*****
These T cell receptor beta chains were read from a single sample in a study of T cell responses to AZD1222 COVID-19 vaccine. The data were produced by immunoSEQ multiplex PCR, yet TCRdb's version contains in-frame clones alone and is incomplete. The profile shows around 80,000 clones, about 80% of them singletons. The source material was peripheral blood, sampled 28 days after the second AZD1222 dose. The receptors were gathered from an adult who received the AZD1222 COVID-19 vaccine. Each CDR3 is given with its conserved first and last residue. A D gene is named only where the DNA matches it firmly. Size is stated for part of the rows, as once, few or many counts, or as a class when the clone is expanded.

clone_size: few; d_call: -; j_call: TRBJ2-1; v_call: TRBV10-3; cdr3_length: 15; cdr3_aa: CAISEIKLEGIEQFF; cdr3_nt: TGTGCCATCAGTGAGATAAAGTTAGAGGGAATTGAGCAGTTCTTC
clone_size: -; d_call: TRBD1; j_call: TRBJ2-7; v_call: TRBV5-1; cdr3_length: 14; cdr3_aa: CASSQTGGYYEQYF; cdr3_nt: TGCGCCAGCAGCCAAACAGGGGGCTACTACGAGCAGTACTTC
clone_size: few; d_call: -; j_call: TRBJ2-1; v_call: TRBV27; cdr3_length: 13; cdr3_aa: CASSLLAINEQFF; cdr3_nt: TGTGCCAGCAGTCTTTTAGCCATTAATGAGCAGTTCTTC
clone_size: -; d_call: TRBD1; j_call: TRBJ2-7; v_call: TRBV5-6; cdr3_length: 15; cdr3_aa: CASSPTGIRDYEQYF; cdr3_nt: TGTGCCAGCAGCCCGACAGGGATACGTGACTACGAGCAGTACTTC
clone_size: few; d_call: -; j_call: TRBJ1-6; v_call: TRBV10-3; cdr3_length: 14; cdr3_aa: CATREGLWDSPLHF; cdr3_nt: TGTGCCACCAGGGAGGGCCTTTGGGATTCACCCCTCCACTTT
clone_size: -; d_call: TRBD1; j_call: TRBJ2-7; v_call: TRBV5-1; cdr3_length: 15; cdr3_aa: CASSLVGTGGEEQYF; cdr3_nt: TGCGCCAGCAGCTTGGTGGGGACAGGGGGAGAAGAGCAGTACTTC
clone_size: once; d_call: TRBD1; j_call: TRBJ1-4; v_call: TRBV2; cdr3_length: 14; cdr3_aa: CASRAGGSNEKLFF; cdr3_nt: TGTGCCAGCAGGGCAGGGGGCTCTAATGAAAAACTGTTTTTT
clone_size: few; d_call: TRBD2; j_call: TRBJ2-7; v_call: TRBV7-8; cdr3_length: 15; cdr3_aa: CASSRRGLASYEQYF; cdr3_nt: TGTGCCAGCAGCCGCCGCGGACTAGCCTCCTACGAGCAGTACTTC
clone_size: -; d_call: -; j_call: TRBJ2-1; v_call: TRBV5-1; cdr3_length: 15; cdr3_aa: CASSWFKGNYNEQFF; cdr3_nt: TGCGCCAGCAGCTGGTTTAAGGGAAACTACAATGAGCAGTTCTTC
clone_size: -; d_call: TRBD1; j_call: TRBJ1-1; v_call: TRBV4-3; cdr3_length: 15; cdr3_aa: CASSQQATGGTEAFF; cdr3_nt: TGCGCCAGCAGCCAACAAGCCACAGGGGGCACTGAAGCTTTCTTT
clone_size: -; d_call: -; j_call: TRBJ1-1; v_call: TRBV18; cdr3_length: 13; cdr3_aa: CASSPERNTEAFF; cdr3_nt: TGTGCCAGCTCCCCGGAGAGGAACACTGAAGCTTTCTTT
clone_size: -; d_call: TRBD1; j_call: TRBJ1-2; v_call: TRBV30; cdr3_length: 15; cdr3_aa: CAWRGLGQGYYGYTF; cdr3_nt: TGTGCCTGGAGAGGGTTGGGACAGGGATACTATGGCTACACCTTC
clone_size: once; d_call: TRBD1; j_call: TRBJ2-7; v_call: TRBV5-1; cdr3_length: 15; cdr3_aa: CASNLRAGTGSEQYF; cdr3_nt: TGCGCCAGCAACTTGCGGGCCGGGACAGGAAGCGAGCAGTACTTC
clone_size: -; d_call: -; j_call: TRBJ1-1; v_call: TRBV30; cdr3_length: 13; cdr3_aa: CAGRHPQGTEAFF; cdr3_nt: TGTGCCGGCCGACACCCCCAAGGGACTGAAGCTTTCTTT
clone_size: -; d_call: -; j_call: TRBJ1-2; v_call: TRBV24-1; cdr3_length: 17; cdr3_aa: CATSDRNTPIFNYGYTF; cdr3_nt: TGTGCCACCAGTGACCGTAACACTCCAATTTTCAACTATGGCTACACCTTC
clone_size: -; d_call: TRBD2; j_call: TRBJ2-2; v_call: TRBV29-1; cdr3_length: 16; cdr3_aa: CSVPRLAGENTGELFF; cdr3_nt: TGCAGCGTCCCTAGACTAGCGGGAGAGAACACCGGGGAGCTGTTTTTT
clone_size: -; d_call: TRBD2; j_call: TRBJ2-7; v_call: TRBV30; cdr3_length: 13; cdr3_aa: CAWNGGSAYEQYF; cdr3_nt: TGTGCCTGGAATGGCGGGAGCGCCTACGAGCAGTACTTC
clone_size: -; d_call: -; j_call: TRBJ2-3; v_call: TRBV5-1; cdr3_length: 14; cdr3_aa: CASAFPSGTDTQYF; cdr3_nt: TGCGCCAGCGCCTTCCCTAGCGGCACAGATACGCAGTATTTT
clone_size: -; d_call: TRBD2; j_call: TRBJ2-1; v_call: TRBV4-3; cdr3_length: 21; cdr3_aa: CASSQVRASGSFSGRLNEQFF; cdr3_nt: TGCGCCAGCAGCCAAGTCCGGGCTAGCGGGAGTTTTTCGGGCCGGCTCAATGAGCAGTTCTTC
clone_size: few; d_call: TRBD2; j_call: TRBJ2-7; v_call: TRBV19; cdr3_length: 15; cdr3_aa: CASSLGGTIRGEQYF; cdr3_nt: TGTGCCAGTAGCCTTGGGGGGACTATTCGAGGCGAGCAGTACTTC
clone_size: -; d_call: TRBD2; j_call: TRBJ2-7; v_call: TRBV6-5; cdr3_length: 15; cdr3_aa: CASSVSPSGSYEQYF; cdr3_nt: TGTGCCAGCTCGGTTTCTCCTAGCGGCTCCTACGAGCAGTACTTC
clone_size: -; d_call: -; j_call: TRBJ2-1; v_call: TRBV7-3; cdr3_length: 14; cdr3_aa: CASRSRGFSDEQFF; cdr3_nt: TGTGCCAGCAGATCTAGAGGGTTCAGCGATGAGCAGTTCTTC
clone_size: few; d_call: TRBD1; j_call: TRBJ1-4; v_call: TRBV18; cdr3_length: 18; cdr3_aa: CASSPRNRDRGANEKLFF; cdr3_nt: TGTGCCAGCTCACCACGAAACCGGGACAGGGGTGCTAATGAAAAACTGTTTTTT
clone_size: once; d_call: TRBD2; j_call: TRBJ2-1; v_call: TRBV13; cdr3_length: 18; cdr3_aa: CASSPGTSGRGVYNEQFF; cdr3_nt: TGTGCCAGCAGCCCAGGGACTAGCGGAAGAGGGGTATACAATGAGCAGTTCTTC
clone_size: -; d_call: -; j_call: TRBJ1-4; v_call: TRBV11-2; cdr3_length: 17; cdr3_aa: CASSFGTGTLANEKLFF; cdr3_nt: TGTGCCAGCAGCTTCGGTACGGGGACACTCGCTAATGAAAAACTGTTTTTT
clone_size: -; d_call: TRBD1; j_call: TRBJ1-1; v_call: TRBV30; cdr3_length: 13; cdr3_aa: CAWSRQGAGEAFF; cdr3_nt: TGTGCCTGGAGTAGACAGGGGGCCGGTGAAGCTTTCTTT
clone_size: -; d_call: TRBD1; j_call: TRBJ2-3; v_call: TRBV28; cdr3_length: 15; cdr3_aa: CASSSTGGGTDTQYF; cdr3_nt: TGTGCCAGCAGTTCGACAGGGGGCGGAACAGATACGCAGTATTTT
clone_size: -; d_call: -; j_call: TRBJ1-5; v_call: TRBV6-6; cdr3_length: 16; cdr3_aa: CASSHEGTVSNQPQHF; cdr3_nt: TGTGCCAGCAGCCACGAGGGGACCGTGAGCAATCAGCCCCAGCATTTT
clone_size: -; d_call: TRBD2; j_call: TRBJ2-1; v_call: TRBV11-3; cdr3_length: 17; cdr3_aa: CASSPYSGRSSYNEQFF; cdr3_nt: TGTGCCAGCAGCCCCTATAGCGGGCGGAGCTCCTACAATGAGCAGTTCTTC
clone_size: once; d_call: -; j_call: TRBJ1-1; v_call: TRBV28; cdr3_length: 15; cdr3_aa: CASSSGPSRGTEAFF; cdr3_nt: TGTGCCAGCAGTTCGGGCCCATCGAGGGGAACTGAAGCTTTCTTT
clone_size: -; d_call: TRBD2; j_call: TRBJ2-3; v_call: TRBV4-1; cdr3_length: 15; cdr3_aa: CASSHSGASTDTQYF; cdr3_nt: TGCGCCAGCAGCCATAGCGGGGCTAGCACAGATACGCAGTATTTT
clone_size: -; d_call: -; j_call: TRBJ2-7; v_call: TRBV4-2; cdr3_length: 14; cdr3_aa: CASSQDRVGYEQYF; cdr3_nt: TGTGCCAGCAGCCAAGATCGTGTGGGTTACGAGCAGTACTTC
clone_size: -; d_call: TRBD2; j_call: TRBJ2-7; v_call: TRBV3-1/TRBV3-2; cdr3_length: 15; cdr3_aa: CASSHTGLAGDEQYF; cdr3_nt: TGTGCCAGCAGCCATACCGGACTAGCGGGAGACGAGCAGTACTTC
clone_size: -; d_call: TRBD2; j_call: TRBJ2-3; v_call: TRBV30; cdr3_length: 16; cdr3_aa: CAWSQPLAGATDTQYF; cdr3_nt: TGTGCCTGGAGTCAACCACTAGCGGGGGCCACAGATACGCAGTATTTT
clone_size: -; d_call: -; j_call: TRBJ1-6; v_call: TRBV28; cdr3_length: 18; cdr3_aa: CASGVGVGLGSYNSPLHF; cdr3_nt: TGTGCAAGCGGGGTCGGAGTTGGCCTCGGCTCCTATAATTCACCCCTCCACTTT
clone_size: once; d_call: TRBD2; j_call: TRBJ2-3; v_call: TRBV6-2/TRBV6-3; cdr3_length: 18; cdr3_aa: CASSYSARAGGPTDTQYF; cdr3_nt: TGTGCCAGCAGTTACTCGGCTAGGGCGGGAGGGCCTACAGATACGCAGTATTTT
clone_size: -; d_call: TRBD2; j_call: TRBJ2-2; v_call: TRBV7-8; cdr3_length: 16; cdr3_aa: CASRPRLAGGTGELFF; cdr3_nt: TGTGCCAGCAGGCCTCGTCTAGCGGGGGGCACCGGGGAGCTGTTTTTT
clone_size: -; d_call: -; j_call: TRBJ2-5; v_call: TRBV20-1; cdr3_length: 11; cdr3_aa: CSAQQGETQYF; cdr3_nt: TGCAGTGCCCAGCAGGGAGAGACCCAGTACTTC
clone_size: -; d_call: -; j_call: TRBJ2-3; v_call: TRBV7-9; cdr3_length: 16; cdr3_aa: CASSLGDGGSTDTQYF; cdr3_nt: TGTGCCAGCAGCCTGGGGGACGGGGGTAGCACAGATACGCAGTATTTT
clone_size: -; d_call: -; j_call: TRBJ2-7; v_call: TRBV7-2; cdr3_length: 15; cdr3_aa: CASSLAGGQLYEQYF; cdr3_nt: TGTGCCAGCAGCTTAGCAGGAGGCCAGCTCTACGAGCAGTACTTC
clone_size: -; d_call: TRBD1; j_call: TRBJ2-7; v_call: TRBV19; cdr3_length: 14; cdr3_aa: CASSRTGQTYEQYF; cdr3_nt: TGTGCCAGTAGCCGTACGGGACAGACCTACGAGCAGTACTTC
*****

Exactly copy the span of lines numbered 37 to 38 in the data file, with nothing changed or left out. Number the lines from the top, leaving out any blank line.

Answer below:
clone_size: once; d_call: TRBD2; j_call: TRBJ2-3; v_call: TRBV6-2/TRBV6-3; cdr3_length: 18; cdr3_aa: CASSYSARAGGPTDTQYF; cdr3_nt: TGTGCCAGCAGTTACTCGGCTAGGGCGGGAGGGCCTACAGATACGCAGTATTTT
clone_size: -; d_call: TRBD2; j_call: TRBJ2-2; v_call: TRBV7-8; cdr3_length: 16; cdr3_aa: CASRPRLAGGTGELFF; cdr3_nt: TGTGCCAGCAGGCCTCGTCTAGCGGGGGGCACCGGGGAGCTGTTTTTT